Discouraging Words Take Center Court in Wisconsin

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What Happened
If you go to a basketball game anywhere in America and someone misses a shot, you’re likely to hear chants of “aaaiiir ballll, aaaiiir ball!” You’ll probably hear lots of other fan-chants, too…unless perhaps you attend a high school game in Wisconsin.

Late last year, the Wisconsin Interscholastic Athletic Association sent an email to students, warning basketball fans not to “taunt or disrespect” opposing teams with their chants. Among the phrases considered to be no-nos are “air ball,” “fundamentals,” “We can’t hear you,” and “There’s a net there.”

It took a while for the email to reach the attention of the media, but once it did the WIAA was showered in boos. Critics ranging from the left-leaning website Salon to the sports gurus at ESPN mocked the idea of banning disparaging chants. Stephen Colbert also jumped in the fray. “I think this is crazy,” he said on “The Late Show.” “Watching basketball without chanting is like watching baseball without napping.”

“In what state is a 16-year-old kid yelling ‘Airrrrr-ballllll’ considered something that’s so disrespectful it needs to be banned?” writes Sports Illustrated‘s Kenny Ducey. “How is reminding the other team that you need to improve your fundamentals a bad thing? Who even chants ‘There’s a net there’ anyway? Also, what if a student is tossed for chanting one of the above phrases? What are you going to yell at him if you can’t yell ‘You can’t do that!'”

However, Wisconsin officials say the email was blown out of proportion. The WIAA has cautioned high schoolers to curb unfriendly chants for more than a decade, and the association never has punished a school for its air-ball-chanting fans. The email was simply a reminder, the organization says, for fans to treat opponents with respect.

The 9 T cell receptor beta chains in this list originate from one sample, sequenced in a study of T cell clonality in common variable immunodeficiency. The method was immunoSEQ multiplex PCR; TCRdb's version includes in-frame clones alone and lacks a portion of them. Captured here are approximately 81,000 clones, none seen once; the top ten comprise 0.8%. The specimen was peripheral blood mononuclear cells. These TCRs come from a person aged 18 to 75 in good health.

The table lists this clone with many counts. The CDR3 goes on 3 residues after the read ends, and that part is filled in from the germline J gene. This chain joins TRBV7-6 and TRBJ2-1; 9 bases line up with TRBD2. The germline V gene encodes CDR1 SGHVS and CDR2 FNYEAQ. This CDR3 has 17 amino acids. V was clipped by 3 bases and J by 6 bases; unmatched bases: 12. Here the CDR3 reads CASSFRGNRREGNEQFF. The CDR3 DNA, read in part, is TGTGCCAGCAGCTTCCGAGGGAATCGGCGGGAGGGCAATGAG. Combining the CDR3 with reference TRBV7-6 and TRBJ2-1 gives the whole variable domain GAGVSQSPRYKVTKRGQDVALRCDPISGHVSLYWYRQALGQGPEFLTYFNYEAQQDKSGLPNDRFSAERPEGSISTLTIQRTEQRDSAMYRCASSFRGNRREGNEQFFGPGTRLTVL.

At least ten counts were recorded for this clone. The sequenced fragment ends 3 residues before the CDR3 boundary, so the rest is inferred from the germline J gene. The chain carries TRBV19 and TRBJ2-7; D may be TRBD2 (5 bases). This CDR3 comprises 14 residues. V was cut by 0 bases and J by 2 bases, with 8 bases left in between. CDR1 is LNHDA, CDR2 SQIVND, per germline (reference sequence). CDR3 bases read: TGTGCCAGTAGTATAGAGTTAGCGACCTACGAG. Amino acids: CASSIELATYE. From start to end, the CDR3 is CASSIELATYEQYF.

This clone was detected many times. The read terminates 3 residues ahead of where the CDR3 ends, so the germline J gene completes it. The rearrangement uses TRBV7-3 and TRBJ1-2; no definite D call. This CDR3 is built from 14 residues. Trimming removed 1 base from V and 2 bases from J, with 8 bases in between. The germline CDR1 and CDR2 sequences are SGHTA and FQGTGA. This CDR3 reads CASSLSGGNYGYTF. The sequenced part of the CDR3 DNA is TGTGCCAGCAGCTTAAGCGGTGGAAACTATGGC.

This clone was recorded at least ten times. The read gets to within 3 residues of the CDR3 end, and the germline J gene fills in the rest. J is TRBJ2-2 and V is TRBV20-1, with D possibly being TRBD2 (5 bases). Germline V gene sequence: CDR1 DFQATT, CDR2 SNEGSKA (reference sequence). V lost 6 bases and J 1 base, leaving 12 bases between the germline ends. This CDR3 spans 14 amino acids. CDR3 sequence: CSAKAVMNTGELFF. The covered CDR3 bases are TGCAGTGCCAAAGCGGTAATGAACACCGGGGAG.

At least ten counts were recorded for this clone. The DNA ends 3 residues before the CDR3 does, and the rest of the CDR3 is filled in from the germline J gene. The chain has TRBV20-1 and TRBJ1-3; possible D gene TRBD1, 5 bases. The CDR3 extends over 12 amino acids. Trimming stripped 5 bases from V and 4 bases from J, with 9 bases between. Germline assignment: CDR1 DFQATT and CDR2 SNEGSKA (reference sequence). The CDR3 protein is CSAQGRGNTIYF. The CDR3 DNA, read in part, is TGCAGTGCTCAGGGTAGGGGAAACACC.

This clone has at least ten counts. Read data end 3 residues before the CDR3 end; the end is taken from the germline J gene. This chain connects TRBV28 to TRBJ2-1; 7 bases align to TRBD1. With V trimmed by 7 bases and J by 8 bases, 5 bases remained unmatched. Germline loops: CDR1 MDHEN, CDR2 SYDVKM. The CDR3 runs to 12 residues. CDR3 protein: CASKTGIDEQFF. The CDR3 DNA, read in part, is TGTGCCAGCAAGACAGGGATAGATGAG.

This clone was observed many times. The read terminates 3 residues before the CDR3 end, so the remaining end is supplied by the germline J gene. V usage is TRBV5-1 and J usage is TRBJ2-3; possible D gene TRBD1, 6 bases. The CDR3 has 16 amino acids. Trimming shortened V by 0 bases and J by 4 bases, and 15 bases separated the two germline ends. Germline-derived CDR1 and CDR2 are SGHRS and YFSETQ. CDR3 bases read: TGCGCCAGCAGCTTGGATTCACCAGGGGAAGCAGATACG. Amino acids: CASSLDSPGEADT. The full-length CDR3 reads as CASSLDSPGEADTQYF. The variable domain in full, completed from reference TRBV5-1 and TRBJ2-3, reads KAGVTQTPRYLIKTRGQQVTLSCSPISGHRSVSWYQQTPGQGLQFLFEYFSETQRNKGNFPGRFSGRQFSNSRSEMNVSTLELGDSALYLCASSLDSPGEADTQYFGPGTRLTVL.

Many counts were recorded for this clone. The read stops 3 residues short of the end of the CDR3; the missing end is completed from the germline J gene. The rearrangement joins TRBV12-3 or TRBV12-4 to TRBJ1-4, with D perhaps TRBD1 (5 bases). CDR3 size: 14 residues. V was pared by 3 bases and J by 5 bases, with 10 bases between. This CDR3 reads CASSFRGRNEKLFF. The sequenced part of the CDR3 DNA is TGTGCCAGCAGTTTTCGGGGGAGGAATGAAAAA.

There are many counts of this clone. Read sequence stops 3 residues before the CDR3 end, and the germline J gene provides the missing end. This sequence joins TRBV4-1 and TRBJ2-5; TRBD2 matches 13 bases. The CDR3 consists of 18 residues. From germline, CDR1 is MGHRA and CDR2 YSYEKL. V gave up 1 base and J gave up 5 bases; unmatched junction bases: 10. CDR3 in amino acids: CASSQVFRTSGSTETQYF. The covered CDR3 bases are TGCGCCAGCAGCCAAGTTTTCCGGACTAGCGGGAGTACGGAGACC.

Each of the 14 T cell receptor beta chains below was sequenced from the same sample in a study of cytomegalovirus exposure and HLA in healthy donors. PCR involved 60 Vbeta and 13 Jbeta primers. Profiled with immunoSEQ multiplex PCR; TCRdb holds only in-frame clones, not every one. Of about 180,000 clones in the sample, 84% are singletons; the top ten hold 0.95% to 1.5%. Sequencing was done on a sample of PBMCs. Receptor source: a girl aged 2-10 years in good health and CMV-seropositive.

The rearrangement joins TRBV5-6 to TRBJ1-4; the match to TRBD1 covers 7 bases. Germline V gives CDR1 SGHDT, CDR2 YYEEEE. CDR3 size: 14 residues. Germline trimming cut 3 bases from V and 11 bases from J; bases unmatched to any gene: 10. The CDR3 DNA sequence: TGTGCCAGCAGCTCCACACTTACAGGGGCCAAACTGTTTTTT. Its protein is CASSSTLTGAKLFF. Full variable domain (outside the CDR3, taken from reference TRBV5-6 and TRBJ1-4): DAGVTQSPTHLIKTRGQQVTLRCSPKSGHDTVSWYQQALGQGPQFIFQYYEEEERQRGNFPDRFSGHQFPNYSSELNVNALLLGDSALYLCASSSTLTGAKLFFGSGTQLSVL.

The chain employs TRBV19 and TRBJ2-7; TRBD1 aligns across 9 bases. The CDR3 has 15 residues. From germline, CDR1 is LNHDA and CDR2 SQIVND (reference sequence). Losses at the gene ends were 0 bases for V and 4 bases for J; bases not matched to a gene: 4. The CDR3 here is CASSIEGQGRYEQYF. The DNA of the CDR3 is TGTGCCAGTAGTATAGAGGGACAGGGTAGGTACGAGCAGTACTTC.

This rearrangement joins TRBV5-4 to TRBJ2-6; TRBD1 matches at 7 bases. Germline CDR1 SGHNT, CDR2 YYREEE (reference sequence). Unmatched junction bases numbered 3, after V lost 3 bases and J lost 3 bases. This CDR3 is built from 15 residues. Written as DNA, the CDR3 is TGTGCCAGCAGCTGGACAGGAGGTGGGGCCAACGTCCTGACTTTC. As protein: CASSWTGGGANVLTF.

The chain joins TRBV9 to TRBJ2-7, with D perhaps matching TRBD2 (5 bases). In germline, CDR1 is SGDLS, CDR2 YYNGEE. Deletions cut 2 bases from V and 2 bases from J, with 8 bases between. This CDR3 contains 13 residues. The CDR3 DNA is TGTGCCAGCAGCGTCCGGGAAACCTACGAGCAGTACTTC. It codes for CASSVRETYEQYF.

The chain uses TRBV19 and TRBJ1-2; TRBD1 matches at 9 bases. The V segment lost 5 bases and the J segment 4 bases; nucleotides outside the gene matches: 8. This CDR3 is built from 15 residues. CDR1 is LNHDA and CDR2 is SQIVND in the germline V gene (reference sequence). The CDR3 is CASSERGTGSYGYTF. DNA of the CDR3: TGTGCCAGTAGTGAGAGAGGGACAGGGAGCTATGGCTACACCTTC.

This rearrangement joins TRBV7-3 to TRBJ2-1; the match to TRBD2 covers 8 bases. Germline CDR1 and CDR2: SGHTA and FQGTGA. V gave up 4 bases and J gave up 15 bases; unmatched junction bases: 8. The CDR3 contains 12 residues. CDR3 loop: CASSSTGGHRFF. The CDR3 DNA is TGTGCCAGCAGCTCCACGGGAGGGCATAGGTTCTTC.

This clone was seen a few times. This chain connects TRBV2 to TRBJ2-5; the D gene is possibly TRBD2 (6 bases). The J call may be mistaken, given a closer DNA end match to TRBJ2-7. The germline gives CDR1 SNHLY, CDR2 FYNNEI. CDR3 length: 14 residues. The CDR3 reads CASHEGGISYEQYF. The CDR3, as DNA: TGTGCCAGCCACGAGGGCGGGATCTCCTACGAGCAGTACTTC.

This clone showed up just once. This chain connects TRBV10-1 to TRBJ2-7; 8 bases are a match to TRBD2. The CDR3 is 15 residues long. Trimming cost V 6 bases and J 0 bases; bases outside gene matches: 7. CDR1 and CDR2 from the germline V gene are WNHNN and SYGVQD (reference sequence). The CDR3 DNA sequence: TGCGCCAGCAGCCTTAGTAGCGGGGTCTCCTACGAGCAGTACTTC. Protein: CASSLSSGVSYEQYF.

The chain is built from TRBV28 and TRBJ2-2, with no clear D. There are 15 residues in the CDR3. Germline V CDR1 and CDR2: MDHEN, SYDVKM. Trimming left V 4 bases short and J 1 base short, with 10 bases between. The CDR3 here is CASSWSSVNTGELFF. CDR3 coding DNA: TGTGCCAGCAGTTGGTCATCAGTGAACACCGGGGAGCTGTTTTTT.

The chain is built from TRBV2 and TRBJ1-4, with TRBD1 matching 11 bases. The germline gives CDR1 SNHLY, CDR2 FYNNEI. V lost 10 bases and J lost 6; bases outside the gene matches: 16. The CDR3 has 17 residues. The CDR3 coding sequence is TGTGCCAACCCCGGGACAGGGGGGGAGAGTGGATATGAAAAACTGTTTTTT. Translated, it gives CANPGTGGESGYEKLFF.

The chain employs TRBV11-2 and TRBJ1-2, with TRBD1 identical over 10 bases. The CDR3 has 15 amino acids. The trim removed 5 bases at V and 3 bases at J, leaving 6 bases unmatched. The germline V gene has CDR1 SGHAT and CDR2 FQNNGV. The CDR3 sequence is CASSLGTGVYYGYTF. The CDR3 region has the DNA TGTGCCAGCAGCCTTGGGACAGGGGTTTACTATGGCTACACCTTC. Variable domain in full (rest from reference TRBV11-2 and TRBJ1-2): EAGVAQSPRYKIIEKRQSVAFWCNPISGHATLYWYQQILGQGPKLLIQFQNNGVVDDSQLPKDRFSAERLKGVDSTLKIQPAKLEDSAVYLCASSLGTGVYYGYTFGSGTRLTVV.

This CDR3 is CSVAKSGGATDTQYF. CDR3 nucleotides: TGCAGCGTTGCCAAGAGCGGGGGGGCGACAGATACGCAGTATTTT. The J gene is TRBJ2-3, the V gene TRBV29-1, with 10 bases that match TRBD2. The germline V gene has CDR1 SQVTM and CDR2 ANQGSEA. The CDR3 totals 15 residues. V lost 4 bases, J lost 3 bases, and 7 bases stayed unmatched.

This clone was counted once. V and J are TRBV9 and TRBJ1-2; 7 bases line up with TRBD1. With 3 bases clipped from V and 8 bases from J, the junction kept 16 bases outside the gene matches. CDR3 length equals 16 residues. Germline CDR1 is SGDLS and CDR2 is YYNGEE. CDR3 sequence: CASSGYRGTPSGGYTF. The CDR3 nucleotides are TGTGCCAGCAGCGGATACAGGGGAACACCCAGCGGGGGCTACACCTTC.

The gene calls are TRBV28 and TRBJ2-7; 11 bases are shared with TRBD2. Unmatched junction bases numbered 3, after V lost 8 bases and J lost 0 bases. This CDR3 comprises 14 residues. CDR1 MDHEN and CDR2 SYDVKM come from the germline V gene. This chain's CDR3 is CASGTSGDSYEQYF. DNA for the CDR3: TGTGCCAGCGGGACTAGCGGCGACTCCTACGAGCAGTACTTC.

Talk About It
What do you think about Wisconsin’s guidelines on game-time chants? Do you think booing or calls of “air ball” should be banned? Do you think it can be banned? Is it bad sportsmanship to boo? If you’re an athlete, what do you think about those sorts of chants—particularly when they’re directed at you? Does it bother you? Make you mad? Is it just part of the game?

Regardless of what you think about the situation in Wisconsin, the hubbub reminds us that we all sometimes hear things we’d rather not. Criticism—deserved or not—often is merely part of the game; and to some extent we all have to deal with it.

When have you had to deal with criticism or taunts outside athletics? When has someone made fun of you? How did you handle it? Is there a difference between playful taunts and outright bullying or abuse? Where should the line be drawn between the two?

Is chanting “air ball” during a basketball game different than belittling someone in real life? Why? Have you ever taken a joke or a taunt too far? How important is it to treat people with respect?

What the Bible Says
“You have heard that it was said, ‘You shall love your neighbor and hate your enemy.’ But I say to you, Love your enemies and pray for those who persecute you, so that you may be sons of your Father who is in heaven. For he makes his sun rise on the evil and on the good, and sends rain on the just and on the unjust” (Matt. 5:43-45).

“Do nothing from rivalry or conceit, but in humility count others more significant than yourselves. Let each of you look not only to his own interests, but also to the interests of others” (Phil. 2:3-4).

“So whatever you wish that others would do to you, do also to them, for this is the Law and the Prophets” (Matt. 7:12).

“We are afflicted in every way, but not crushed; perplexed, but not driven to despair; persecuted, but not forsaken; struck down, but not destroyed” (2 Cor. 4:8-9).

“I know how to be brought low, and I know how to abound. In any and every circumstance, I have learned the secret of facing plenty and hunger, abundance and need. I can do all things through Him who strengthens me” (Phil. 4:12-13).

Paul Asay has written for Time, The Washington Post and Christianity Today. He writes about culture for Plugged In and has published several books, including his newest, Burning Bush 2.0 (Abingdon), available now. He lives in Colorado Springs. Check out his entertainment blog at Patheos.com/Blogs/WatchingGod or follow him on Twitter @AsayPaul.

About The Author

Paul Asay has written for Time, The Washington Post and Christianity Today. He writes about culture for Plugged In and has published several books, including his newest, Burning Bush 2.0 (Abingdon), available now. He lives in Colorado Springs. Check out his entertainment blog at Patheos.com/Blogs/WatchingGod or follow him on Twitter @AsayPaul.

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